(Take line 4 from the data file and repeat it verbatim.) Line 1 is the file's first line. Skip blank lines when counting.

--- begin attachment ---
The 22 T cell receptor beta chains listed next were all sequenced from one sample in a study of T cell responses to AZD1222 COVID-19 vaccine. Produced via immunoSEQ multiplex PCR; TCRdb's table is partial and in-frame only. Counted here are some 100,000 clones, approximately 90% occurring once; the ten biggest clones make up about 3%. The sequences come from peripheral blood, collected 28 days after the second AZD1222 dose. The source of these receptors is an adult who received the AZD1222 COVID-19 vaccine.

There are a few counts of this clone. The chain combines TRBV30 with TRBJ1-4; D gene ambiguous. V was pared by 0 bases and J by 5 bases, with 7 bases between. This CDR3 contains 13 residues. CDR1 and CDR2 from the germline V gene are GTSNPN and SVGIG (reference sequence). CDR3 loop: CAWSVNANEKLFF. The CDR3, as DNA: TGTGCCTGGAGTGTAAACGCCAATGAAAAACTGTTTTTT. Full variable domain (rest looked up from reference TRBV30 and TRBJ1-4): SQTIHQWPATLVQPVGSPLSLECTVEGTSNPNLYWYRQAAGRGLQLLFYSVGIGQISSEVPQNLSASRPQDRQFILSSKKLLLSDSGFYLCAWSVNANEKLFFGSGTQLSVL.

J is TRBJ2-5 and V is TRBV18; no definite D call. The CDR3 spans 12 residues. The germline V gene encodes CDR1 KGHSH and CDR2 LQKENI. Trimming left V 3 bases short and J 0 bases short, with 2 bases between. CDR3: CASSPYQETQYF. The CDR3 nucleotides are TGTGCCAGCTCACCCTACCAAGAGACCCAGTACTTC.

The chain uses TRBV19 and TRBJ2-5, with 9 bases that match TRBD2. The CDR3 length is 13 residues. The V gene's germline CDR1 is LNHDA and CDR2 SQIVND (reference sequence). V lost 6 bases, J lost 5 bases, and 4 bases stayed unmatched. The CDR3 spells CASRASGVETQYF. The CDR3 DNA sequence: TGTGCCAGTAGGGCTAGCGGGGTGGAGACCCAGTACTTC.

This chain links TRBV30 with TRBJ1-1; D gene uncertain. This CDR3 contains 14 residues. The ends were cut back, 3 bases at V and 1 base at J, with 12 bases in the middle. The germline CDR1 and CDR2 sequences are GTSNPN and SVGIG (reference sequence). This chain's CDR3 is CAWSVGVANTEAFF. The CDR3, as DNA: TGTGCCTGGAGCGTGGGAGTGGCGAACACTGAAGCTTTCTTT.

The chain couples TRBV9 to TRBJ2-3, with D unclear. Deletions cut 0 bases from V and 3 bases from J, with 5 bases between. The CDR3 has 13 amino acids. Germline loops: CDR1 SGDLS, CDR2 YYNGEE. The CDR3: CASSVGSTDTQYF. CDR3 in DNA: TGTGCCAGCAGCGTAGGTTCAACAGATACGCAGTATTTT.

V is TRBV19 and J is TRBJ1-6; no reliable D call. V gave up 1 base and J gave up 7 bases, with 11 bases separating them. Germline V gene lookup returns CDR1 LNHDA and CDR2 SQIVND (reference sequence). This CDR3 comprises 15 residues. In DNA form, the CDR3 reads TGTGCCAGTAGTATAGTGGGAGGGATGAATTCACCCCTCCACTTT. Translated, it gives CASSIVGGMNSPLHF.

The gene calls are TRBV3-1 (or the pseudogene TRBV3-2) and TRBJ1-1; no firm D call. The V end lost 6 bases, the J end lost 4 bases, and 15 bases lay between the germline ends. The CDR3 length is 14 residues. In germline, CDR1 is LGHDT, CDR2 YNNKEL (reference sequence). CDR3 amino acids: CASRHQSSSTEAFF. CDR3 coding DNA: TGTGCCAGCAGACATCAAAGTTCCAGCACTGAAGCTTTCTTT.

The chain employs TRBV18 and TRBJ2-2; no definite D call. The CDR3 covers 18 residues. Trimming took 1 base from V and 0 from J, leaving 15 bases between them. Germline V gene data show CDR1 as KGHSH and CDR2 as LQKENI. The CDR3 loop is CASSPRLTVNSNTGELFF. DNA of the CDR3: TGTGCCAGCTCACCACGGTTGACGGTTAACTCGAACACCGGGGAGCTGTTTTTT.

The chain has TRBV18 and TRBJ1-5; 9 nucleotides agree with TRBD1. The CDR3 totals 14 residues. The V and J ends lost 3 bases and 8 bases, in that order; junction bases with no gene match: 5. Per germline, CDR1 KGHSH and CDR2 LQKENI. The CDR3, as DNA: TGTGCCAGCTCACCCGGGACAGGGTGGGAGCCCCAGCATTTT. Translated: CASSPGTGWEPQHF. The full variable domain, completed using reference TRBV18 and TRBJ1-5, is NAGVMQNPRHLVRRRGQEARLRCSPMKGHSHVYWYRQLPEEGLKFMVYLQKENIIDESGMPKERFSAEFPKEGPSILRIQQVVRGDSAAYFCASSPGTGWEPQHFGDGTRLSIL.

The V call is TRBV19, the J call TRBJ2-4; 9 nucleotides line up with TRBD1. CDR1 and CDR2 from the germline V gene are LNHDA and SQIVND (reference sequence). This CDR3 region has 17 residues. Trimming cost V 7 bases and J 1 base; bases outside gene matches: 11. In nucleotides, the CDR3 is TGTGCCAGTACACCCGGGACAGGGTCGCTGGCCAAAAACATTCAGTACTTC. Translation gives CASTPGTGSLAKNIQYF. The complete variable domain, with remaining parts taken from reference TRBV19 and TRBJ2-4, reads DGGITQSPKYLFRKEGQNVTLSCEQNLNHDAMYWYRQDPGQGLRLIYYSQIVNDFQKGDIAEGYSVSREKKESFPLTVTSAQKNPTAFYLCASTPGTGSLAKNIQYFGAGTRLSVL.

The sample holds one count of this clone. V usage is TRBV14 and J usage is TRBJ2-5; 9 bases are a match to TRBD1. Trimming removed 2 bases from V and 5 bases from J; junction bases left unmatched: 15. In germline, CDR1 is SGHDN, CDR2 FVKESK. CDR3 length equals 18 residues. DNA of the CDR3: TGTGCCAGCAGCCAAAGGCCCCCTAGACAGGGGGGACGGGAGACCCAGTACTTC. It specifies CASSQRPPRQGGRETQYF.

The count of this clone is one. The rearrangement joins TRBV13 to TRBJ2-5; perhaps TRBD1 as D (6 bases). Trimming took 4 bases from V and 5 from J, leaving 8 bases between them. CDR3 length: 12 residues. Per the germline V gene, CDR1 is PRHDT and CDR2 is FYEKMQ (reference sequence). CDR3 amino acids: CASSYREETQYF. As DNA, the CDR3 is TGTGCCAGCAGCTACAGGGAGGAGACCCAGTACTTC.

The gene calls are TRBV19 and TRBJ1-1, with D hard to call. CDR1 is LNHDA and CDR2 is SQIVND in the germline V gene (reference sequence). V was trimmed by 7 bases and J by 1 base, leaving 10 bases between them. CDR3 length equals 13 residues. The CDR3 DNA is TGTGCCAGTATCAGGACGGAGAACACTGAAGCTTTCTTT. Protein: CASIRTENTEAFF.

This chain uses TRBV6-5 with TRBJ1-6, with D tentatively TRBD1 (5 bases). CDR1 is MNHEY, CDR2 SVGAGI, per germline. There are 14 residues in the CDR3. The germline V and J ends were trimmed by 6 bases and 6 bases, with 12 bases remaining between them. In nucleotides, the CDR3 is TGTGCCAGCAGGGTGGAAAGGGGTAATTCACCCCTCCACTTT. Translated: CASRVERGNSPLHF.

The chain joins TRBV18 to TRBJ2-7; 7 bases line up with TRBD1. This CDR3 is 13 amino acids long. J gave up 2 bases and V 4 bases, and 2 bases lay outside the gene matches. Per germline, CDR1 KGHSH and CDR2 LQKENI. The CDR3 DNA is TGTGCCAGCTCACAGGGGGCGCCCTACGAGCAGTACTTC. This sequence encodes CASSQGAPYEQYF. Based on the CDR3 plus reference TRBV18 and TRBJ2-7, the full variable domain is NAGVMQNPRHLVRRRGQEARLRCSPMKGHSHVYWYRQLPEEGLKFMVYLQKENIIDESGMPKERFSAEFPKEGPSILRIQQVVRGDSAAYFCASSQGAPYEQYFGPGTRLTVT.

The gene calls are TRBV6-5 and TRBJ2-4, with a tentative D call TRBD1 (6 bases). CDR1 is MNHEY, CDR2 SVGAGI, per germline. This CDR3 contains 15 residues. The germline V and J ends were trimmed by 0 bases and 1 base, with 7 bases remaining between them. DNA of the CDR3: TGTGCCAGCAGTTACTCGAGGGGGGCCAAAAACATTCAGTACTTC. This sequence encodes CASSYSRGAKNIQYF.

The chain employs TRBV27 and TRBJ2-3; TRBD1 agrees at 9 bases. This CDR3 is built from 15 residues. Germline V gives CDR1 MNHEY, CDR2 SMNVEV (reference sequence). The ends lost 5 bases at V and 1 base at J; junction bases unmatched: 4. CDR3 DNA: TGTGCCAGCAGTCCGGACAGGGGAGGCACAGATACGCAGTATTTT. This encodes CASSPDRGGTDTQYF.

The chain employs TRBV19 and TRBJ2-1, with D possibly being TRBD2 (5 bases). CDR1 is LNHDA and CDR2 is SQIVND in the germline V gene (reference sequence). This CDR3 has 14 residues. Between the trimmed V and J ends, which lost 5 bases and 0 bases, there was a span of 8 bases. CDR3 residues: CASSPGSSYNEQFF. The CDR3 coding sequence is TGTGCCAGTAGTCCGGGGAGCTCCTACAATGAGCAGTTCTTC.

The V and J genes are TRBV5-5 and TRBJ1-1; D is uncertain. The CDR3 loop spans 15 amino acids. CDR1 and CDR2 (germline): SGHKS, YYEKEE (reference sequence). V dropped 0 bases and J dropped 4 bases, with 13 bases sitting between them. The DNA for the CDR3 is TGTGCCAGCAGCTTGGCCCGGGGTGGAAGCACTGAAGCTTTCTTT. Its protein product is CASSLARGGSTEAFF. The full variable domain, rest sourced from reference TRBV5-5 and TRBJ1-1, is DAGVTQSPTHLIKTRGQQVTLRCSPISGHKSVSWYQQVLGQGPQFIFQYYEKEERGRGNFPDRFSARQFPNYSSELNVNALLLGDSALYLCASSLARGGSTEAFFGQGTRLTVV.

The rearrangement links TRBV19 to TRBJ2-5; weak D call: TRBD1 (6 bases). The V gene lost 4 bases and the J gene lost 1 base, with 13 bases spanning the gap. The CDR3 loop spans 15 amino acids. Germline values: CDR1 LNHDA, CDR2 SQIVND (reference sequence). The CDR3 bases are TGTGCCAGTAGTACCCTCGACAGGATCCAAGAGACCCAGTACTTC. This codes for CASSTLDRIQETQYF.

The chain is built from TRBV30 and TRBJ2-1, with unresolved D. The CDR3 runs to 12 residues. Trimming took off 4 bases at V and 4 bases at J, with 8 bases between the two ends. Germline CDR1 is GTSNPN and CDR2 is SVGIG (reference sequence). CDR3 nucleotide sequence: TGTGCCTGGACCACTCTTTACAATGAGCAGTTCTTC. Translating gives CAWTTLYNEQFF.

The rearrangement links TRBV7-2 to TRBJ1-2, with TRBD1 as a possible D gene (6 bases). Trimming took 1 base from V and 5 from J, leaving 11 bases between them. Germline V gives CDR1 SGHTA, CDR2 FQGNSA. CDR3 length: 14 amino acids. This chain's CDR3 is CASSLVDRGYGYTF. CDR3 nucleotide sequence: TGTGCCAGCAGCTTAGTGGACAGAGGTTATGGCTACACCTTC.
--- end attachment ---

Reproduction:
The chain uses TRBV19 and TRBJ2-5, with 9 bases that match TRBD2. The CDR3 length is 13 residues. The V gene's germline CDR1 is LNHDA and CDR2 SQIVND (reference sequence). V lost 6 bases, J lost 5 bases, and 4 bases stayed unmatched. The CDR3 spells CASRASGVETQYF. The CDR3 DNA sequence: TGTGCCAGTAGGGCTAGCGGGGTGGAGACCCAGTACTTC.